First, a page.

Saturday, November 16, 2013

Internet Wading: Experiencing history

Last month, I wrote about some things the Internet taught me about history. I said that I hoped I’d remember to save links to such things, and I did. Here are a few more.

First up, let’s go WAY back, all the way to Ancient Rome. The video above is a virtual tour of Rome in 320 CE. It’s part of a project called Rome Reborn, with an ultimate goal of a virtual world that people can interact with and explore. This is only the beginning fo such virtual reconstructions, I think, and it’s something that could radically change how people encounter history.

For now, though, we use more traditional means to visit history, but even there technology sometimes plays a role. Last month, I posted a link to some colourised photos mainly from the USA’s Civil War. I then ran across another site with many more colourised photos (a couple of which were at the other link). I said last month that “I thought the re-touched photos made the people in the war much more real than they’d seemed before,” and I also said, “For me, it really did bring history alive.” That’s true with these photos, too, but some of them also looked a bit like historical re-enactments, or scenes from a movie about the events. Can history be made too real?

Since then, I ran across more modern photos that were posted as, “30 Of The Most Powerful Images Ever” (WARNING: Some of the images are distressing). These photos are a record of our history, and many of them we know very well. Do we view them differently than the colourised photos versions I’ve linked to, or even to the original black and white photos versions?

Many of us experience unfolding history through pop culture as much as the news—sometimes more so. Salon took a look at Saturday Night Live and Richard Pryor: The untold story behind SNL’s edgiest sketch ever”. They said:
“Conventional wisdom held that it would be ludicrous to expect the show’s target audience to sit at home watching TV at eleven thirty on a Saturday night. [SNL creator Lorne] Michaels knew different. The audience he was after had grown up watching TV. Too much TV. It was their collective point of reference, the communal campfire around which they all gathered in the new global village. They lived and breathed TV with an ironic self-awareness that Michaels and his team used to frame the jokes within the Big Joke that would define the show and leave most Americans born before 1948 muttering to themselves and scratching their heads.”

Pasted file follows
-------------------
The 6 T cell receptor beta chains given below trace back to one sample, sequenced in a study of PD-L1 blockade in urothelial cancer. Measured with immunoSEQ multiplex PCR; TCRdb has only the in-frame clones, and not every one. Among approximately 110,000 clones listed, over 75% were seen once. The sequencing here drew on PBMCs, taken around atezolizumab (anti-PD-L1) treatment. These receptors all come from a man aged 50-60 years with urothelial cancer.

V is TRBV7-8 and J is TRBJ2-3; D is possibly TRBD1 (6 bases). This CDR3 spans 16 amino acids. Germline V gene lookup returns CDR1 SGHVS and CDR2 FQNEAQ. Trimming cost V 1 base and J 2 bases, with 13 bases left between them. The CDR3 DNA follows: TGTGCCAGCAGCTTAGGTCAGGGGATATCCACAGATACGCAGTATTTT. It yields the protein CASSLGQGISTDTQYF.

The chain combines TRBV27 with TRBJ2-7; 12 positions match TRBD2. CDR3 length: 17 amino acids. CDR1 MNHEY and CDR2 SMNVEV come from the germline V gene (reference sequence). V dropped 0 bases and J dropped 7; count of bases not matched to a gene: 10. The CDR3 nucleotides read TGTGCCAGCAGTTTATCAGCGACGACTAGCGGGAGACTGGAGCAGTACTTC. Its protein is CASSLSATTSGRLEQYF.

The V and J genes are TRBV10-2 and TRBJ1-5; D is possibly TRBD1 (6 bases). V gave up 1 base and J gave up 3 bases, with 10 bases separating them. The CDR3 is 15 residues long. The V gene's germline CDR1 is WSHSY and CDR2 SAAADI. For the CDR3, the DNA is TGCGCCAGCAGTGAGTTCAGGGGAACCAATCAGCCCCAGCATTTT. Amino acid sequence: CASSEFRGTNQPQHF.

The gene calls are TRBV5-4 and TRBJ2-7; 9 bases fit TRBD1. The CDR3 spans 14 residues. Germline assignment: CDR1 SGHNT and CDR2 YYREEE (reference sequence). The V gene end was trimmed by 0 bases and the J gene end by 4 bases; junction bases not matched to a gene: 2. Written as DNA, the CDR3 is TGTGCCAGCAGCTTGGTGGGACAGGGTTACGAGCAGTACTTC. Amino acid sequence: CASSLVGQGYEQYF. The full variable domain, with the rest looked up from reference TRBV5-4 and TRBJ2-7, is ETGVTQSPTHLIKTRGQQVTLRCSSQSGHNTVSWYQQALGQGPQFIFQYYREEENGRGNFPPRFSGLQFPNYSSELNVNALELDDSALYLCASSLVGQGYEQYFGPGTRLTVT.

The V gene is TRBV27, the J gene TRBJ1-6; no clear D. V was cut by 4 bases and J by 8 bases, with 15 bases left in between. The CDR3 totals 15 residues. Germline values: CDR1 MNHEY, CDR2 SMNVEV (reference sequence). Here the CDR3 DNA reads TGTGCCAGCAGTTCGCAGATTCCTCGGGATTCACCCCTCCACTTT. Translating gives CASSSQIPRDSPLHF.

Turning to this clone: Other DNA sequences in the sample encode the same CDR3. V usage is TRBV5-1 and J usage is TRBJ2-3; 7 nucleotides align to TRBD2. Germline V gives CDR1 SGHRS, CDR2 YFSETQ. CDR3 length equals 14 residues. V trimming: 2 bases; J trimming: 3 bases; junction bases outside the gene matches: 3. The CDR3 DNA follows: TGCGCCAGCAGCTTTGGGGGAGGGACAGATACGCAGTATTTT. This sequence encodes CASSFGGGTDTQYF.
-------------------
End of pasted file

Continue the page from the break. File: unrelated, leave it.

I think that was true of television then, and it’s also true of the Internet now. But if young people experience unfolding history through the Internet, will it be through sites like I’ve found, or will it be through a list of animated GIFs on BuzzFeed?

Still, even BuzzFeed has its place. Today they published “10 Beautiful Photos Of Older People Looking At Younger Reflections Of Themselves In The Mirror”, which combines current reality and recreated history in BuzzFeed’s standard list format. The point of the post was that the way people perceive themselves in the present is often their memory of the way they looked in the past. It also hints at how we perceive history in general.

History continues to unfold, and while we can influence that, we can’t stop it. However, the way we remember things is entirely up to us. So, too, is how we perceive history, and that clearly presents a lot of options. Some of those options may be problematic, but overall I think that if people learn history at all, it’s a good thing. We have to know where we’ve been to understand where we’re going, after all, and there’s no reason why there shouldn’t be options to experience history in the way that speaks best to us.

Just as long as we DO remember.


rogerogreen said...

I think B&W allows people tpo think it happened a LONG time ago, and we're not like that anymore. Which, of course, is untrue.j

Arthur (AmeriNZ) said...

I think you're right. And, I suppose it makes it easier to romanticise the past. Historians can talk about how awful the warfare of the Civil War or World War One were, but with those poor quality black and white photos, well, it doesn't look all that bad. Restored and coloured versions can change that perception. If so, maybe it can help people see we ARE still like that.